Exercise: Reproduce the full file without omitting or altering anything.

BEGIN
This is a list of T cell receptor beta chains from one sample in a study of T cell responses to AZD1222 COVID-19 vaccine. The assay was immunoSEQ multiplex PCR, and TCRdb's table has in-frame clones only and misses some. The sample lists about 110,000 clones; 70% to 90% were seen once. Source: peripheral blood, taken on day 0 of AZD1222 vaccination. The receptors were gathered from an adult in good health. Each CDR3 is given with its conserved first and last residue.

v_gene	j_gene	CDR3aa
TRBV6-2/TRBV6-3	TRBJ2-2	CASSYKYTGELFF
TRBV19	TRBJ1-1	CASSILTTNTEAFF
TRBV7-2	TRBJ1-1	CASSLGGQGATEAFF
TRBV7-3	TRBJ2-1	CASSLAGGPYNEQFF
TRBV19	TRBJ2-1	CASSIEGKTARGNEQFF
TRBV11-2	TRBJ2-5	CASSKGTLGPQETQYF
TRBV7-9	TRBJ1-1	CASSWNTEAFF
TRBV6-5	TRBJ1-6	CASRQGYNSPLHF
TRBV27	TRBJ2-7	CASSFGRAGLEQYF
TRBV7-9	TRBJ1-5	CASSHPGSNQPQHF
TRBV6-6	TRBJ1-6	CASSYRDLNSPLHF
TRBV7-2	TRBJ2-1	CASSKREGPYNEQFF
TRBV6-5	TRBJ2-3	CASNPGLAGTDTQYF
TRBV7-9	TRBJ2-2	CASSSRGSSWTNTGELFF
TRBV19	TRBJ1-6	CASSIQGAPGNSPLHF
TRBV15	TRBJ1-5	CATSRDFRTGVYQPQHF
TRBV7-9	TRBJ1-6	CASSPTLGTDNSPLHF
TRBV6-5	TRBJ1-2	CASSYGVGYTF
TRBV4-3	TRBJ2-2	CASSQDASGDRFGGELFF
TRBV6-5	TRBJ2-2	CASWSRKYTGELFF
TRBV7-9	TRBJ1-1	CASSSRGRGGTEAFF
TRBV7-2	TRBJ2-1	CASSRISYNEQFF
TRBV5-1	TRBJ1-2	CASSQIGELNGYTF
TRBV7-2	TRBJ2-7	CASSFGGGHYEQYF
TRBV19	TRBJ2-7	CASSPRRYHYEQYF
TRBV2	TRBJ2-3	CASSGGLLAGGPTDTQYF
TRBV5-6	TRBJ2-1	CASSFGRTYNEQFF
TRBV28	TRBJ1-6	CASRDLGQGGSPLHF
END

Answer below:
This is a list of T cell receptor beta chains from one sample in a study of T cell responses to AZD1222 COVID-19 vaccine. The assay was immunoSEQ multiplex PCR, and TCRdb's table has in-frame clones only and misses some. The sample lists about 110,000 clones; 70% to 90% were seen once. Source: peripheral blood, taken on day 0 of AZD1222 vaccination. The receptors were gathered from an adult in good health. Each CDR3 is given with its conserved first and last residue.

v_gene	j_gene	CDR3aa
TRBV6-2/TRBV6-3	TRBJ2-2	CASSYKYTGELFF
TRBV19	TRBJ1-1	CASSILTTNTEAFF
TRBV7-2	TRBJ1-1	CASSLGGQGATEAFF
TRBV7-3	TRBJ2-1	CASSLAGGPYNEQFF
TRBV19	TRBJ2-1	CASSIEGKTARGNEQFF
TRBV11-2	TRBJ2-5	CASSKGTLGPQETQYF
TRBV7-9	TRBJ1-1	CASSWNTEAFF
TRBV6-5	TRBJ1-6	CASRQGYNSPLHF
TRBV27	TRBJ2-7	CASSFGRAGLEQYF
TRBV7-9	TRBJ1-5	CASSHPGSNQPQHF
TRBV6-6	TRBJ1-6	CASSYRDLNSPLHF
TRBV7-2	TRBJ2-1	CASSKREGPYNEQFF
TRBV6-5	TRBJ2-3	CASNPGLAGTDTQYF
TRBV7-9	TRBJ2-2	CASSSRGSSWTNTGELFF
TRBV19	TRBJ1-6	CASSIQGAPGNSPLHF
TRBV15	TRBJ1-5	CATSRDFRTGVYQPQHF
TRBV7-9	TRBJ1-6	CASSPTLGTDNSPLHF
TRBV6-5	TRBJ1-2	CASSYGVGYTF
TRBV4-3	TRBJ2-2	CASSQDASGDRFGGELFF
TRBV6-5	TRBJ2-2	CASWSRKYTGELFF
TRBV7-9	TRBJ1-1	CASSSRGRGGTEAFF
TRBV7-2	TRBJ2-1	CASSRISYNEQFF
TRBV5-1	TRBJ1-2	CASSQIGELNGYTF
TRBV7-2	TRBJ2-7	CASSFGGGHYEQYF
TRBV19	TRBJ2-7	CASSPRRYHYEQYF
TRBV2	TRBJ2-3	CASSGGLLAGGPTDTQYF
TRBV5-6	TRBJ2-1	CASSFGRTYNEQFF
TRBV28	TRBJ1-6	CASRDLGQGGSPLHF